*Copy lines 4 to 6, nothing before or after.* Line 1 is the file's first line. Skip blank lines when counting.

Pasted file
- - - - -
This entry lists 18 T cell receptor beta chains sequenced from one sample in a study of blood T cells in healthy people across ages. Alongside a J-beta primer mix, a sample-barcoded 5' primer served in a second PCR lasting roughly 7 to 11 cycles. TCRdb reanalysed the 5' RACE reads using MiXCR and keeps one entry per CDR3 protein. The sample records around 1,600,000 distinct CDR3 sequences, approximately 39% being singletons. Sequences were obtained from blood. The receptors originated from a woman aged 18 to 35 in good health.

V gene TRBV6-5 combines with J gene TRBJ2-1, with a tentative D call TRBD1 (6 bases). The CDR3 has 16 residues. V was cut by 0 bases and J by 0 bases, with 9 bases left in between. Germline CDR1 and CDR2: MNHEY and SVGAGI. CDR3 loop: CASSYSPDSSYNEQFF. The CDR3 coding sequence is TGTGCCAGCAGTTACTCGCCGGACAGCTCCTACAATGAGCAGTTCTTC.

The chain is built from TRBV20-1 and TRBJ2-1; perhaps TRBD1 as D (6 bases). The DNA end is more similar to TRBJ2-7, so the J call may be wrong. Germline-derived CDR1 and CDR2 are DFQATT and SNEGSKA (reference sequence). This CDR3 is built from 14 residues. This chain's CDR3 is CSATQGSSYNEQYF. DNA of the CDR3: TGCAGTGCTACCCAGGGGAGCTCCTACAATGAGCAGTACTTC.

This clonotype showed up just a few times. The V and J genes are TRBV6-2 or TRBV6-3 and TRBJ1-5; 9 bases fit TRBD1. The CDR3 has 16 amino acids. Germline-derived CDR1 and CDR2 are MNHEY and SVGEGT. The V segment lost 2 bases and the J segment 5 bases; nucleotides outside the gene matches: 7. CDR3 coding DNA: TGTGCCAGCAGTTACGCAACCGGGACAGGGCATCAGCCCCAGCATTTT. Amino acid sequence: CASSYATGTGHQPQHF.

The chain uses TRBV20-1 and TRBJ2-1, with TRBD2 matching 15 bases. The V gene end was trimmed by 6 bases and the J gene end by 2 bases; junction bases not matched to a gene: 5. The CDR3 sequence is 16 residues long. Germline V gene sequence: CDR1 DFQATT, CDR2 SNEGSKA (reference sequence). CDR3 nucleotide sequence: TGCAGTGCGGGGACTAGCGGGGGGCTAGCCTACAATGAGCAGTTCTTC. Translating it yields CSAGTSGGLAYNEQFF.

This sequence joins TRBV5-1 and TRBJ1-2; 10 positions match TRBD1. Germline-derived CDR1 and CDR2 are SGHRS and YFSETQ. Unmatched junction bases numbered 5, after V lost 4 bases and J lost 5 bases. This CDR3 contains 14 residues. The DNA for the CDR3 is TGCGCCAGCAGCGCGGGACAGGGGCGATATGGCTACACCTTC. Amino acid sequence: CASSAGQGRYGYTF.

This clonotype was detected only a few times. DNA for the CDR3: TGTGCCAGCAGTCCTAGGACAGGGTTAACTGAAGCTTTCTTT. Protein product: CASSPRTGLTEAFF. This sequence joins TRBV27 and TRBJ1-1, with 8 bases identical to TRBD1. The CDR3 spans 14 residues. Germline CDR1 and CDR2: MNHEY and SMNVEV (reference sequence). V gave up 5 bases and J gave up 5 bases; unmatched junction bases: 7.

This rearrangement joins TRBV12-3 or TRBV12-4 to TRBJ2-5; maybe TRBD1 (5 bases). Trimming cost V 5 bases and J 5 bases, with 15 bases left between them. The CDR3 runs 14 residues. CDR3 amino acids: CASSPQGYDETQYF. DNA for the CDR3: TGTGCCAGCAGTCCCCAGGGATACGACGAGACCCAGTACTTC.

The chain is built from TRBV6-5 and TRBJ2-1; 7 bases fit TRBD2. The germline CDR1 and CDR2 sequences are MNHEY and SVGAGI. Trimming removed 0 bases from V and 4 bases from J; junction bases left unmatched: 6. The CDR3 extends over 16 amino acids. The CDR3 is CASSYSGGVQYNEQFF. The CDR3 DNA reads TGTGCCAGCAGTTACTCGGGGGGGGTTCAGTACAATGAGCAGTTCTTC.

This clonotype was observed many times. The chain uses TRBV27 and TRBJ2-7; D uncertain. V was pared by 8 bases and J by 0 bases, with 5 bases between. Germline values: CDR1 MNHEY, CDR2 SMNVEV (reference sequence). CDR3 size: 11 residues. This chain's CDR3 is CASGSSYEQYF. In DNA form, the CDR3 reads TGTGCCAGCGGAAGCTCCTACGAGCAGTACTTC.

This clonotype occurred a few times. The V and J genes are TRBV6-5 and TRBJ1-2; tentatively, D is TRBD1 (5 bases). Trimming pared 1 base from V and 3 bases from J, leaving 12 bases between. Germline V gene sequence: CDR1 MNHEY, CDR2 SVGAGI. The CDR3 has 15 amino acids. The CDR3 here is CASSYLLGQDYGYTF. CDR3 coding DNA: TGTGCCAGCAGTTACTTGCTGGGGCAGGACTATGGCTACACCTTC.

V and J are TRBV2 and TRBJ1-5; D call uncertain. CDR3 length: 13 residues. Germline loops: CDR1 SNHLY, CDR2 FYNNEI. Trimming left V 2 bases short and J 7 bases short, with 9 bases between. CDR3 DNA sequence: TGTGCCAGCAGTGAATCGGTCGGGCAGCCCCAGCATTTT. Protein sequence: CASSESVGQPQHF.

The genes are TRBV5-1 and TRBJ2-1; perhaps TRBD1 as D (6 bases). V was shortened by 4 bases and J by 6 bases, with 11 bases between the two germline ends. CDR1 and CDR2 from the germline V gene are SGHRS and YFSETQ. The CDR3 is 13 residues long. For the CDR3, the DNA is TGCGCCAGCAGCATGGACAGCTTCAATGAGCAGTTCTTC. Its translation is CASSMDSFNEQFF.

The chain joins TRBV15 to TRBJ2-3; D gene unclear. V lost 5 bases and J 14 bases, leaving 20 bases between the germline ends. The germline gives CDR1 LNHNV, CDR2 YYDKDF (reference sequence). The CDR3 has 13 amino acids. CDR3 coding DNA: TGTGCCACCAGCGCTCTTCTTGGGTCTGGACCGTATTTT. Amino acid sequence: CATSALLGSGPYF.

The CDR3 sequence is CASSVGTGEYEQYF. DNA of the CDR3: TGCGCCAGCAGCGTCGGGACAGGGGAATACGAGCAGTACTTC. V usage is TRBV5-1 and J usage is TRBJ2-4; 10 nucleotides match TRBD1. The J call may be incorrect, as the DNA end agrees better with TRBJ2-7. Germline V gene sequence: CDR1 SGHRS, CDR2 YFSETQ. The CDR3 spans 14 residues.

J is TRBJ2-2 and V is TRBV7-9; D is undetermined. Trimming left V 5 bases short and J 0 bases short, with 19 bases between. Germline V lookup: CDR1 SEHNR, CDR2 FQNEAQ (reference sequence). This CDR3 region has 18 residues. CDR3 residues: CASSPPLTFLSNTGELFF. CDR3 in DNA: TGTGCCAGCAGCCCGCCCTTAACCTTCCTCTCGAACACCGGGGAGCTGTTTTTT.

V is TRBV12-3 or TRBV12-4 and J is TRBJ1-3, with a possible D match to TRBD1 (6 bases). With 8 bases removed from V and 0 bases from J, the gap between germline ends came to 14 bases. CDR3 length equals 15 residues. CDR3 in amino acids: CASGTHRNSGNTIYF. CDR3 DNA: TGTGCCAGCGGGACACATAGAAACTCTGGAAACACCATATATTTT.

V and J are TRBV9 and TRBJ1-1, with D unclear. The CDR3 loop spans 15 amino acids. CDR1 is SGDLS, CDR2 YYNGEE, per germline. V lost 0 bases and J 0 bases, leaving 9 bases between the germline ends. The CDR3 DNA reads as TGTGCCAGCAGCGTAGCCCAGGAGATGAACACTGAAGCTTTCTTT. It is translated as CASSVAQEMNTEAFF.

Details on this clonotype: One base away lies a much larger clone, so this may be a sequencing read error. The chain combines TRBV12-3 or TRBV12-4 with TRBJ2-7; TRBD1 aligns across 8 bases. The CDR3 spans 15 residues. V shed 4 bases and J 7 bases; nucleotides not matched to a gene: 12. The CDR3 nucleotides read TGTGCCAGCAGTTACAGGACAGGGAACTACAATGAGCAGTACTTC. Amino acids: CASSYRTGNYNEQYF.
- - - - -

This clonotype showed up just a few times. The V and J genes are TRBV6-2 or TRBV6-3 and TRBJ1-5; 9 bases fit TRBD1. The CDR3 has 16 amino acids. Germline-derived CDR1 and CDR2 are MNHEY and SVGEGT. The V segment lost 2 bases and the J segment 5 bases; nucleotides outside the gene matches: 7. CDR3 coding DNA: TGTGCCAGCAGTTACGCAACCGGGACAGGGCATCAGCCCCAGCATTTT. Amino acid sequence: CASSYATGTGHQPQHF.

The chain uses TRBV20-1 and TRBJ2-1, with TRBD2 matching 15 bases. The V gene end was trimmed by 6 bases and the J gene end by 2 bases; junction bases not matched to a gene: 5. The CDR3 sequence is 16 residues long. Germline V gene sequence: CDR1 DFQATT, CDR2 SNEGSKA (reference sequence). CDR3 nucleotide sequence: TGCAGTGCGGGGACTAGCGGGGGGCTAGCCTACAATGAGCAGTTCTTC. Translating it yields CSAGTSGGLAYNEQFF.

This sequence joins TRBV5-1 and TRBJ1-2; 10 positions match TRBD1. Germline-derived CDR1 and CDR2 are SGHRS and YFSETQ. Unmatched junction bases numbered 5, after V lost 4 bases and J lost 5 bases. This CDR3 contains 14 residues. The DNA for the CDR3 is TGCGCCAGCAGCGCGGGACAGGGGCGATATGGCTACACCTTC. Amino acid sequence: CASSAGQGRYGYTF.